Seven hundred and fifty hectares of degraded lands in 57 communities in the Talensi District in the Upper East Region have been restored.
Additionally, over 3,000 farmers from the beneficiary communities have been introduced to hybrid crop varieties that are high yielding, early maturing and drought resistant to enable the farmers improve on their incomes.
These were made possible through the implementation of a Farmer-Managed Natural Regeneration (FMNR) project by World Vision Ghana since 2009.
The project, which is being financed by the Australian Government, is a low cost land restoration technique that combats poverty and hunger among subsistence farmers by increasing food, timber production and resilience to extreme climatic conditions.
The Regional Operations Manager of World Vision Ghana for the Northern sector, Mr Timothy Akanpabadai, made this known at a durbar in Tongo-Beo, one of the beneficiary communities, to welcome back Tony Rinaudo, an Australian who championed the FMNR projet.
Winners of a Beating Famine Conference held recently in Mali in which World Vision Ghana and the beneficiaries won four awards out of 10, were also acknowledged.
Mr Akanpabadai disclosed that the FMNR project, which started in four communities in 2009, was now benefiting 1,200 farmers.
He further explained that 1,500 farmers had been trained on cowpea storage techniques to store seeds and crop produce for longer periods.
While adding that the project had partnered with state institutions such as the Ministry of Food and Agriculture and the Ghana National Fire Service to train 2,500 farmers on soil fertility improvement and provided 1,200 fire volunteers with logistics to control wildfire respectively, he said, it had also trained and supported 640 farmers on modernised bee keeping.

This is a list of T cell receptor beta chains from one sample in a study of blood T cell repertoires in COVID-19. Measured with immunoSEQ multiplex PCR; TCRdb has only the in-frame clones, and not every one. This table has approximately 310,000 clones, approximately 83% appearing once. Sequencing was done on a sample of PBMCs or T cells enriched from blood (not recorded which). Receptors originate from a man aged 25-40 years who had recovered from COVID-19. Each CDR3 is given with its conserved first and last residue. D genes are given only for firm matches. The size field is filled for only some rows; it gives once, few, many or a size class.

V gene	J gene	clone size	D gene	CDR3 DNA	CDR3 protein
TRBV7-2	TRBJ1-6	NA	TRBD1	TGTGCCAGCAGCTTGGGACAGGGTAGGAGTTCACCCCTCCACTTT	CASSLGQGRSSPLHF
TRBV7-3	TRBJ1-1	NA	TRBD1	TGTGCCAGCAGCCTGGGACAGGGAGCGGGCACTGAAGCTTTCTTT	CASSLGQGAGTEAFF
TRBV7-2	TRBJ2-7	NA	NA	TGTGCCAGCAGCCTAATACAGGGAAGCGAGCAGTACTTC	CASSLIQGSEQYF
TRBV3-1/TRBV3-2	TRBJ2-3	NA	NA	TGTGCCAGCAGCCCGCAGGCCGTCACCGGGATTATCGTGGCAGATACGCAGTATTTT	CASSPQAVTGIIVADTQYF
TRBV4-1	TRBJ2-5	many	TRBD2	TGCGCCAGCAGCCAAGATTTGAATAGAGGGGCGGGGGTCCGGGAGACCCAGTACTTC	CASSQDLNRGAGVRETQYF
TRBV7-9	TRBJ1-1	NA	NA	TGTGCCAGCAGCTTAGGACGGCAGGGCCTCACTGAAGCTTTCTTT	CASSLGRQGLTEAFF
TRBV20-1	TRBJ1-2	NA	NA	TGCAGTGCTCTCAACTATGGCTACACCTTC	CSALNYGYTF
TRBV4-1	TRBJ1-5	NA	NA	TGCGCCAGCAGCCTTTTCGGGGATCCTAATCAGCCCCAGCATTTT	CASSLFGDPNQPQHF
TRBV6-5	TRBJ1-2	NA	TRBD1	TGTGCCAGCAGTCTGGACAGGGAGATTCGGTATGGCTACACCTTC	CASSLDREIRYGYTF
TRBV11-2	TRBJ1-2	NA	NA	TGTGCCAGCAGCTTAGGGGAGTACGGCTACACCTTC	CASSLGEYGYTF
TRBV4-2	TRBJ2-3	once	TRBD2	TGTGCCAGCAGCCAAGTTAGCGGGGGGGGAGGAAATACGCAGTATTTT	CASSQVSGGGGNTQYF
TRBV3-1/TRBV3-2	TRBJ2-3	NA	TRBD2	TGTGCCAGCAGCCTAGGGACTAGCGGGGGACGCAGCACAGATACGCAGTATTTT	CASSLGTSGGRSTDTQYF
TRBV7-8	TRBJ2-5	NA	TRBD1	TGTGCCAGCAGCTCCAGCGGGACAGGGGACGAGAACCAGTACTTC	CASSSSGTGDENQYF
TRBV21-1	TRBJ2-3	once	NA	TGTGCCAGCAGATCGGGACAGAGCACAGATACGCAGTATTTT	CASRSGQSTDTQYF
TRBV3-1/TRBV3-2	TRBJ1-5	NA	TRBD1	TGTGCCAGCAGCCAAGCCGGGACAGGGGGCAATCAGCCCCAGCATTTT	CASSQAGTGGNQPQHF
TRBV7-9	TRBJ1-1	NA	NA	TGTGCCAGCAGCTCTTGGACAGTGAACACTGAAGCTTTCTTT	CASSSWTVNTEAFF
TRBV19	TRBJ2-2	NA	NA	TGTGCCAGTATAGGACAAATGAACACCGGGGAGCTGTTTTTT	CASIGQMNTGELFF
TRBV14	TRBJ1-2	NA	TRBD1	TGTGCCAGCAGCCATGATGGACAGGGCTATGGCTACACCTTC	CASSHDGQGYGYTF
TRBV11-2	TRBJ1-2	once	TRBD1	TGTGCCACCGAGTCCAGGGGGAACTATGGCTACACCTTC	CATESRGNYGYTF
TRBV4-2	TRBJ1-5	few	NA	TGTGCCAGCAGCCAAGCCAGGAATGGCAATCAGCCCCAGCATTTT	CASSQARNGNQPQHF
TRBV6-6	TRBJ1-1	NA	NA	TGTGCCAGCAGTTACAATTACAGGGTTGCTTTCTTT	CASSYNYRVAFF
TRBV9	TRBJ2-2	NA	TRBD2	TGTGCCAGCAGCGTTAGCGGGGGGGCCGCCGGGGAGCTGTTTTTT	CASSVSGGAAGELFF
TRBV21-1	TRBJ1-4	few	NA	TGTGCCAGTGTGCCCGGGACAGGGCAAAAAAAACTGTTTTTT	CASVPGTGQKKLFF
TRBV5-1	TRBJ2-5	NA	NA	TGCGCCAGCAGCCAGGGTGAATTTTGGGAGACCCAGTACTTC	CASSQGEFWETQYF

Mr Akanpabadai further stated that the intervention had also led to the restoration of degraded lands, re-greening of the environment, prevention of bushfires and deforestation, increased crop and livestock production among others to ensure food security and poverty reduction.
He, therefore, called on all stakeholders, including traditional authorities, development partners and district assemblies to adopt the FMNR approach to enhance food security systems and sustainable agriculture.
The Chief of Tongo-Beo, Naba Bilia Maalitinga, commeded World Vision Ghana for the project.
He, however, appealed to the organisation to scale up the project to benefit more communities.
The chief further entreated other individuals and organisations to provide the community with a dam or dug out for their animals, especially during the dry season.
A beneficiary and one of the winners of the Beating Famine Conference in land restoration, female category, Madam Cecilia Topok Saparoug, said the project had helped to preserve the thatch grass they used in roofing their homes.
She said the project had also enabled medicinal trees to be preserved.